On Line Banking is Suspect

With the many stories of hacking into computers, i have always been concerned about entering into on-line banking. I have risked being called "Neanderthal" about my opposition to going on to the Internet to do banking for fear that someone might be able to see my trail/tracking and follow me right into my bank account.

I am scrupulous about reconciling the bank every month. But that is an "after-the-fact" event that requires bank cooperation to review, clarify and correct. In the meantime, my funds availability would most likely  be reduced by the bank’s needing to set aside a reserve for the fraud.  Not even my latest book, The Successful Lawyer-Banker Relationship, would help me in this instance.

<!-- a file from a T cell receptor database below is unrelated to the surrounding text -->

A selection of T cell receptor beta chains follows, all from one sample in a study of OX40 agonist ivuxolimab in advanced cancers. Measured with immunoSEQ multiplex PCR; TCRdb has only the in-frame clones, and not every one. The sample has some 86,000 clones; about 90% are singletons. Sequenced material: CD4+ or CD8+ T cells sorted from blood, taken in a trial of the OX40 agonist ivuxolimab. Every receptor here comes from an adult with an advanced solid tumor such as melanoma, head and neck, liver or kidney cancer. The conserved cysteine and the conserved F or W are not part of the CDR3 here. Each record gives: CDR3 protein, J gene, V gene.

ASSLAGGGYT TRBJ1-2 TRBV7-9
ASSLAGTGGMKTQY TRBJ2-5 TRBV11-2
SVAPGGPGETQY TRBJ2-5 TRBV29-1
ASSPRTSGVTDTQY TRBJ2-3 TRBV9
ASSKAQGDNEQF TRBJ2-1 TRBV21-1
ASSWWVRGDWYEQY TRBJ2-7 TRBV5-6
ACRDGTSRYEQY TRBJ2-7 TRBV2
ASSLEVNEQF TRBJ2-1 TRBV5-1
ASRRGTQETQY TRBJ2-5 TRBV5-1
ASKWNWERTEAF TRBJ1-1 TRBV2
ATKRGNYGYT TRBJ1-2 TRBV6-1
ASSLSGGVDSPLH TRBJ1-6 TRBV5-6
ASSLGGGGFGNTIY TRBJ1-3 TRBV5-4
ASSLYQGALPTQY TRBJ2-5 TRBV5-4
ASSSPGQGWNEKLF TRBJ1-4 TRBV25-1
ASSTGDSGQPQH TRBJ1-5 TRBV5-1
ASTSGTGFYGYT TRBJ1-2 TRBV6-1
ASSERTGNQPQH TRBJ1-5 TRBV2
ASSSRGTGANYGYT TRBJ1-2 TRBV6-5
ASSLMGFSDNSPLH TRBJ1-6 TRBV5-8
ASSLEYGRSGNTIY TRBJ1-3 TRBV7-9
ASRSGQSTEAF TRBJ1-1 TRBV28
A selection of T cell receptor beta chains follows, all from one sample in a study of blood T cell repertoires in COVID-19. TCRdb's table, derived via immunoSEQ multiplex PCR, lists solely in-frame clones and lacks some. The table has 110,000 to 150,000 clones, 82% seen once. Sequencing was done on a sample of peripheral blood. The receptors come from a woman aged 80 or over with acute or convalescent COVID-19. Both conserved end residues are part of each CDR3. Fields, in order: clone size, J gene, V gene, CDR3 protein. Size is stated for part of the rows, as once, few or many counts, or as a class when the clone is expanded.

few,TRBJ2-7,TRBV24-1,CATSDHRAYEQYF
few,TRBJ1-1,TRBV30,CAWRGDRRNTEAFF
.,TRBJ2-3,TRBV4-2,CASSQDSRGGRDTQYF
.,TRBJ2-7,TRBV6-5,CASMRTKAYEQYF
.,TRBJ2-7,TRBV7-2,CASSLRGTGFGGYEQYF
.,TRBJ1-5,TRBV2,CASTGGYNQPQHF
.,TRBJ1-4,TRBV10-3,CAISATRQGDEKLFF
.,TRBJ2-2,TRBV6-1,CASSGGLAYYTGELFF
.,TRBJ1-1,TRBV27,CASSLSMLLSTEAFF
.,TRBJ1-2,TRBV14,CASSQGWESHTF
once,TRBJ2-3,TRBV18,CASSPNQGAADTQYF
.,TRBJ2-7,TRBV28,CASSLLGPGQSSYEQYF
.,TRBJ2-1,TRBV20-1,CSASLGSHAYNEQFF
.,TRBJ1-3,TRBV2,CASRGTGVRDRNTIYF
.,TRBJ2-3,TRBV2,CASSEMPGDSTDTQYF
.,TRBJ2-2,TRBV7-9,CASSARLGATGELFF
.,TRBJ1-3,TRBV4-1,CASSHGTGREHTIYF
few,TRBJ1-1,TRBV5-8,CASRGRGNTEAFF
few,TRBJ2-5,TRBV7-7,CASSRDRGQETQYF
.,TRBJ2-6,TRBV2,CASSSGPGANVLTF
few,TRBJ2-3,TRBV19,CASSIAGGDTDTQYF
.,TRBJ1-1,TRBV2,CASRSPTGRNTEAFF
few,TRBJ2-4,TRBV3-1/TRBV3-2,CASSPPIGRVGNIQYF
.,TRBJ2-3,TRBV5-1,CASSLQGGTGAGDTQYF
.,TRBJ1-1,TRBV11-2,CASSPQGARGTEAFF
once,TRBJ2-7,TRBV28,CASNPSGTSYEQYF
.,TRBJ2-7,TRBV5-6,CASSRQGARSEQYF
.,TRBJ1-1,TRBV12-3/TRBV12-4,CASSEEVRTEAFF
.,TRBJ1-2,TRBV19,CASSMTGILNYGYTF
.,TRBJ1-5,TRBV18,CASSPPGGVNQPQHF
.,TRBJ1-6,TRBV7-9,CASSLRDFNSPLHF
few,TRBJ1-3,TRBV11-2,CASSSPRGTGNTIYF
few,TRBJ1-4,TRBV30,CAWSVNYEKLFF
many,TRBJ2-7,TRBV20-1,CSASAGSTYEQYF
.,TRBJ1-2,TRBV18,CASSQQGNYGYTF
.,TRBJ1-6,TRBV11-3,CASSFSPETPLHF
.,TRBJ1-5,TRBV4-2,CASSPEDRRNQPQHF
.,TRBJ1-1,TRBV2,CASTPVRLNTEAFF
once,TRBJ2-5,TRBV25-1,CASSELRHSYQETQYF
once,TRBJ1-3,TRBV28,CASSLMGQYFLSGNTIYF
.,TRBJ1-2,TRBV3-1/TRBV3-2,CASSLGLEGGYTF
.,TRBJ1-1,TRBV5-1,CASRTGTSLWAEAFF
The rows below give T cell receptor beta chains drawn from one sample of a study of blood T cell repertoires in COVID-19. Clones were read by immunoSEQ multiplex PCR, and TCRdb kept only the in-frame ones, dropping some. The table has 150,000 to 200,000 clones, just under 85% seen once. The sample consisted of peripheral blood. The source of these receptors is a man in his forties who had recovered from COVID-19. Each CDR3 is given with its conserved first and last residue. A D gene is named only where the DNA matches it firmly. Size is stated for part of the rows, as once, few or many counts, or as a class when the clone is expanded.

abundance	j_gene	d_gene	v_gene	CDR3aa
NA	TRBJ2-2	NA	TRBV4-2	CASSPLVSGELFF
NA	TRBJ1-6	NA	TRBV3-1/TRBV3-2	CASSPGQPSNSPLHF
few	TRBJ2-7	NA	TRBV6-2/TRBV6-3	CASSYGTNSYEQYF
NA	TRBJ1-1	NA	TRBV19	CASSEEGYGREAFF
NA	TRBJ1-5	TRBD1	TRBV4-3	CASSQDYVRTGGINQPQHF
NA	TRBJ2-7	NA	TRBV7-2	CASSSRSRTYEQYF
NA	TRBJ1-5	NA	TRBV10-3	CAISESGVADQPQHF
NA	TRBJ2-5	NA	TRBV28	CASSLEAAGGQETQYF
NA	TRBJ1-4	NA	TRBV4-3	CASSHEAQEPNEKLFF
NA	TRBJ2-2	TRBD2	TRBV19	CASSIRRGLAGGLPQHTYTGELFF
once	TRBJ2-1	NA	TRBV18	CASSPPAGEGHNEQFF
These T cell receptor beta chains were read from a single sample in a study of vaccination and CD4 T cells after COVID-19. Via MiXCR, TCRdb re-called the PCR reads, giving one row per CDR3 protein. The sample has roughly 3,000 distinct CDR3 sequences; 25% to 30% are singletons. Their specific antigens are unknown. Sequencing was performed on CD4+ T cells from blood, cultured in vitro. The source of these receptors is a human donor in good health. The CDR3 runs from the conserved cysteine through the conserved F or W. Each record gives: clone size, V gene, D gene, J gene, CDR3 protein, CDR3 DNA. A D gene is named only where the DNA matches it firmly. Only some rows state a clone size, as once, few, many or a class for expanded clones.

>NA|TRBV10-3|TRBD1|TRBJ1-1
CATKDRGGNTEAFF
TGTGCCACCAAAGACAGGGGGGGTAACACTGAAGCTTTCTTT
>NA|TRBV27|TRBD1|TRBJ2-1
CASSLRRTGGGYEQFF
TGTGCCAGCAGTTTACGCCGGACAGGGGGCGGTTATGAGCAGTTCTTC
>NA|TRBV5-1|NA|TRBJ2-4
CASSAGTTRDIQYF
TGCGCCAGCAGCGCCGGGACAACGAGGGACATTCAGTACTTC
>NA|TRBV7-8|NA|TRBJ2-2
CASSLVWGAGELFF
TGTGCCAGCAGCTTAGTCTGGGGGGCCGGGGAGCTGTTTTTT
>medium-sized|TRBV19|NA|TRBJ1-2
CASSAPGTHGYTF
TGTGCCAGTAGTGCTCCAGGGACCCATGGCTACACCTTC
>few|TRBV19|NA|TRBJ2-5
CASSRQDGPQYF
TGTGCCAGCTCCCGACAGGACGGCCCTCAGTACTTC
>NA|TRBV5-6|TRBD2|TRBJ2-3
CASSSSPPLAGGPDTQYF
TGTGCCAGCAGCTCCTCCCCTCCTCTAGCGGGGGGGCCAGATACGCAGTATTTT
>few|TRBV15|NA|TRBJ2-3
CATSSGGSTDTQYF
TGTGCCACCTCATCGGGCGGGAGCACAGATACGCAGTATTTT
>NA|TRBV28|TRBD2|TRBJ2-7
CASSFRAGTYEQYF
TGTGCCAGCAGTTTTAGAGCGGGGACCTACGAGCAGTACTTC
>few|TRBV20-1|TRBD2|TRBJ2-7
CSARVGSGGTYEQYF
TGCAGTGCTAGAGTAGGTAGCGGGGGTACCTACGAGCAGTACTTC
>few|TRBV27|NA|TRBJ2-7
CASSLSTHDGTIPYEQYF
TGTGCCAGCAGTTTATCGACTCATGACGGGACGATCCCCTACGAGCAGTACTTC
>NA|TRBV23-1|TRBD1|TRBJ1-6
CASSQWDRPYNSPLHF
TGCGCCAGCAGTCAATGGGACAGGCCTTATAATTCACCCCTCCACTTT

In USA TODAY Snapshots(r), GuardID Systems Online Identity Theft survey was reported. In response to the question, "Do you believe that financial institutions are doing enough to protect you from online fraud?" 55% said NO, while 45% said YES.

There is little solace in knowing that I am not alone. It is clear that many people are reluctant to use technology that is capable of becoming an open invitation to a clever hacker. Until there is certainty that one’s hard-earned wealth is protected against invasion by an unwanted intruder, a physical trip to the bank or placing a deposit into the mail will suffice.


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